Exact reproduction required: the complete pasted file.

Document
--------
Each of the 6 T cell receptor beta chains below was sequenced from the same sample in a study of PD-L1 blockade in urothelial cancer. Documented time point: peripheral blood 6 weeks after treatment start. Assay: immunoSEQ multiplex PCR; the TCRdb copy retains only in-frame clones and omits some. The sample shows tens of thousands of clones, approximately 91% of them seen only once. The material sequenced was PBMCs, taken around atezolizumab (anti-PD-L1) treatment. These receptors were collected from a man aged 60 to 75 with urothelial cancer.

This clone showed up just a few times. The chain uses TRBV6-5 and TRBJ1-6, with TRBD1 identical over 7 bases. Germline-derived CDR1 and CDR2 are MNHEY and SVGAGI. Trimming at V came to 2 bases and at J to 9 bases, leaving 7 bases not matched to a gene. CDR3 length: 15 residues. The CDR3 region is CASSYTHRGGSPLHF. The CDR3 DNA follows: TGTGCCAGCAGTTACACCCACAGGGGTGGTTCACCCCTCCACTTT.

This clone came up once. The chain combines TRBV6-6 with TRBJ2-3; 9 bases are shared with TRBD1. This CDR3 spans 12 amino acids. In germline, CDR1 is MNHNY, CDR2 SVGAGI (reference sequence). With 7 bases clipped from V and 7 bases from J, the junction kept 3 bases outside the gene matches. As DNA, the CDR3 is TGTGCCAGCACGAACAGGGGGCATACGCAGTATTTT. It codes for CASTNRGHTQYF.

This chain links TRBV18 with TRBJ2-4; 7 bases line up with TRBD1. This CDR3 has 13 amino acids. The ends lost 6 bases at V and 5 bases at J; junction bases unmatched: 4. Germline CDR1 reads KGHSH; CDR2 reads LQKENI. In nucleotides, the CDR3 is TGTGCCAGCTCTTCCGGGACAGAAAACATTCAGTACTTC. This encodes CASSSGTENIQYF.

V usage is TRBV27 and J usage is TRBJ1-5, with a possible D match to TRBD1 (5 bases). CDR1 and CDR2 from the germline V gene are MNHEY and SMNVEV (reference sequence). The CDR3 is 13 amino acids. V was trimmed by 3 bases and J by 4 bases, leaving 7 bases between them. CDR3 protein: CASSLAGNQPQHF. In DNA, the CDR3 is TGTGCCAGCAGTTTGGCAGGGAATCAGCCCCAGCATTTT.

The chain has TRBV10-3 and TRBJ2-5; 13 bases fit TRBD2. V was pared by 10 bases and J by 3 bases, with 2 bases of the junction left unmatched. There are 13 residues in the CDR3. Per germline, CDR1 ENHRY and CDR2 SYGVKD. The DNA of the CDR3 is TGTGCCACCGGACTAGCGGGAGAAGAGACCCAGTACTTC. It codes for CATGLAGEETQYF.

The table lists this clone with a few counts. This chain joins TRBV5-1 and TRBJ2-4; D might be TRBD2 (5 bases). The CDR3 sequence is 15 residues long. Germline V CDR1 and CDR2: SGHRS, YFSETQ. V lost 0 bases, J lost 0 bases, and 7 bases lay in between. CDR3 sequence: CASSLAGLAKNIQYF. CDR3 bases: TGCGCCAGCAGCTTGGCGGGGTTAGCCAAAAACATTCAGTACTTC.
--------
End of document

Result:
Each of the 6 T cell receptor beta chains below was sequenced from the same sample in a study of PD-L1 blockade in urothelial cancer. Documented time point: peripheral blood 6 weeks after treatment start. Assay: immunoSEQ multiplex PCR; the TCRdb copy retains only in-frame clones and omits some. The sample shows tens of thousands of clones, approximately 91% of them seen only once. The material sequenced was PBMCs, taken around atezolizumab (anti-PD-L1) treatment. These receptors were collected from a man aged 60 to 75 with urothelial cancer.

This clone showed up just a few times. The chain uses TRBV6-5 and TRBJ1-6, with TRBD1 identical over 7 bases. Germline-derived CDR1 and CDR2 are MNHEY and SVGAGI. Trimming at V came to 2 bases and at J to 9 bases, leaving 7 bases not matched to a gene. CDR3 length: 15 residues. The CDR3 region is CASSYTHRGGSPLHF. The CDR3 DNA follows: TGTGCCAGCAGTTACACCCACAGGGGTGGTTCACCCCTCCACTTT.

This clone came up once. The chain combines TRBV6-6 with TRBJ2-3; 9 bases are shared with TRBD1. This CDR3 spans 12 amino acids. In germline, CDR1 is MNHNY, CDR2 SVGAGI (reference sequence). With 7 bases clipped from V and 7 bases from J, the junction kept 3 bases outside the gene matches. As DNA, the CDR3 is TGTGCCAGCACGAACAGGGGGCATACGCAGTATTTT. It codes for CASTNRGHTQYF.

This chain links TRBV18 with TRBJ2-4; 7 bases line up with TRBD1. This CDR3 has 13 amino acids. The ends lost 6 bases at V and 5 bases at J; junction bases unmatched: 4. Germline CDR1 reads KGHSH; CDR2 reads LQKENI. In nucleotides, the CDR3 is TGTGCCAGCTCTTCCGGGACAGAAAACATTCAGTACTTC. This encodes CASSSGTENIQYF.

V usage is TRBV27 and J usage is TRBJ1-5, with a possible D match to TRBD1 (5 bases). CDR1 and CDR2 from the germline V gene are MNHEY and SMNVEV (reference sequence). The CDR3 is 13 amino acids. V was trimmed by 3 bases and J by 4 bases, leaving 7 bases between them. CDR3 protein: CASSLAGNQPQHF. In DNA, the CDR3 is TGTGCCAGCAGTTTGGCAGGGAATCAGCCCCAGCATTTT.

The chain has TRBV10-3 and TRBJ2-5; 13 bases fit TRBD2. V was pared by 10 bases and J by 3 bases, with 2 bases of the junction left unmatched. There are 13 residues in the CDR3. Per germline, CDR1 ENHRY and CDR2 SYGVKD. The DNA of the CDR3 is TGTGCCACCGGACTAGCGGGAGAAGAGACCCAGTACTTC. It codes for CATGLAGEETQYF.

The table lists this clone with a few counts. This chain joins TRBV5-1 and TRBJ2-4; D might be TRBD2 (5 bases). The CDR3 sequence is 15 residues long. Germline V CDR1 and CDR2: SGHRS, YFSETQ. V lost 0 bases, J lost 0 bases, and 7 bases lay in between. CDR3 sequence: CASSLAGLAKNIQYF. CDR3 bases: TGCGCCAGCAGCTTGGCGGGGTTAGCCAAAAACATTCAGTACTTC.